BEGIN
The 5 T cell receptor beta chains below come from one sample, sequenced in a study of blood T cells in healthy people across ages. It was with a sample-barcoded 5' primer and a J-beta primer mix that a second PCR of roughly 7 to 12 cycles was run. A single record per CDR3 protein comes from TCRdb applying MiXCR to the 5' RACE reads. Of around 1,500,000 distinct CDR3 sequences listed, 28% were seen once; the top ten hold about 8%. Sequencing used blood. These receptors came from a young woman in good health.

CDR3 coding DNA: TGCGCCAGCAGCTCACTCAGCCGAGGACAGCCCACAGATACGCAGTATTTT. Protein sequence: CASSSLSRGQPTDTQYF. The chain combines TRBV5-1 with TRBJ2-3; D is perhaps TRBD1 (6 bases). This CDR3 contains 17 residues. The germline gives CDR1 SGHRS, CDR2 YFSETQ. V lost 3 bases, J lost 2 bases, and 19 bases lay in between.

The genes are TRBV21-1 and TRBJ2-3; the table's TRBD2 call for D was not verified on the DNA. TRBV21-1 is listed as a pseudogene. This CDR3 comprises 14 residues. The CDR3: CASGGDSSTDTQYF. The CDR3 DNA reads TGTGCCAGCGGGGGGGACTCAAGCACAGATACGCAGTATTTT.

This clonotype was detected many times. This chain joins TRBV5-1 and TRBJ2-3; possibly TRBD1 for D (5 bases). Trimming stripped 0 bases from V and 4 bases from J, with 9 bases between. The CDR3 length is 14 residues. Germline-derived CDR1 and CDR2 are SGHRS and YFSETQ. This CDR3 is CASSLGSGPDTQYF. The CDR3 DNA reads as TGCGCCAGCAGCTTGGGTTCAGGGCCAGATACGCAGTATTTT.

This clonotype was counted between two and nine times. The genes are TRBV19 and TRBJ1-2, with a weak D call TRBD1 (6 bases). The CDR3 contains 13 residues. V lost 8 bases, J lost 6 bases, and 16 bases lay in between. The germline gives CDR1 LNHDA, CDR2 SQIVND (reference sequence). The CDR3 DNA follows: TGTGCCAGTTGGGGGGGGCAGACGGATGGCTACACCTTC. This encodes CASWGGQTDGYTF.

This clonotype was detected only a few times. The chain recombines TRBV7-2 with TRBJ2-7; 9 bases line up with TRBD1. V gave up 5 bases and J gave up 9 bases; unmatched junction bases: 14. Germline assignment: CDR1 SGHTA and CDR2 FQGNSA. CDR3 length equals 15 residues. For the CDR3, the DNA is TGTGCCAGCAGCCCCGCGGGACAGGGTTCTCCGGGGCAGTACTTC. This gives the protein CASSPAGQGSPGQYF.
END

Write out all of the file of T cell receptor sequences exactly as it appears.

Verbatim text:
The 5 T cell receptor beta chains below come from one sample, sequenced in a study of blood T cells in healthy people across ages. It was with a sample-barcoded 5' primer and a J-beta primer mix that a second PCR of roughly 7 to 12 cycles was run. A single record per CDR3 protein comes from TCRdb applying MiXCR to the 5' RACE reads. Of around 1,500,000 distinct CDR3 sequences listed, 28% were seen once; the top ten hold about 8%. Sequencing used blood. These receptors came from a young woman in good health.

CDR3 coding DNA: TGCGCCAGCAGCTCACTCAGCCGAGGACAGCCCACAGATACGCAGTATTTT. Protein sequence: CASSSLSRGQPTDTQYF. The chain combines TRBV5-1 with TRBJ2-3; D is perhaps TRBD1 (6 bases). This CDR3 contains 17 residues. The germline gives CDR1 SGHRS, CDR2 YFSETQ. V lost 3 bases, J lost 2 bases, and 19 bases lay in between.

The genes are TRBV21-1 and TRBJ2-3; the table's TRBD2 call for D was not verified on the DNA. TRBV21-1 is listed as a pseudogene. This CDR3 comprises 14 residues. The CDR3: CASGGDSSTDTQYF. The CDR3 DNA reads TGTGCCAGCGGGGGGGACTCAAGCACAGATACGCAGTATTTT.

This clonotype was detected many times. This chain joins TRBV5-1 and TRBJ2-3; possibly TRBD1 for D (5 bases). Trimming stripped 0 bases from V and 4 bases from J, with 9 bases between. The CDR3 length is 14 residues. Germline-derived CDR1 and CDR2 are SGHRS and YFSETQ. This CDR3 is CASSLGSGPDTQYF. The CDR3 DNA reads as TGCGCCAGCAGCTTGGGTTCAGGGCCAGATACGCAGTATTTT.

This clonotype was counted between two and nine times. The genes are TRBV19 and TRBJ1-2, with a weak D call TRBD1 (6 bases). The CDR3 contains 13 residues. V lost 8 bases, J lost 6 bases, and 16 bases lay in between. The germline gives CDR1 LNHDA, CDR2 SQIVND (reference sequence). The CDR3 DNA follows: TGTGCCAGTTGGGGGGGGCAGACGGATGGCTACACCTTC. This encodes CASWGGQTDGYTF.

This clonotype was detected only a few times. The chain recombines TRBV7-2 with TRBJ2-7; 9 bases line up with TRBD1. V gave up 5 bases and J gave up 9 bases; unmatched junction bases: 14. Germline assignment: CDR1 SGHTA and CDR2 FQGNSA. CDR3 length equals 15 residues. For the CDR3, the DNA is TGTGCCAGCAGCCCCGCGGGACAGGGTTCTCCGGGGCAGTACTTC. This gives the protein CASSPAGQGSPGQYF.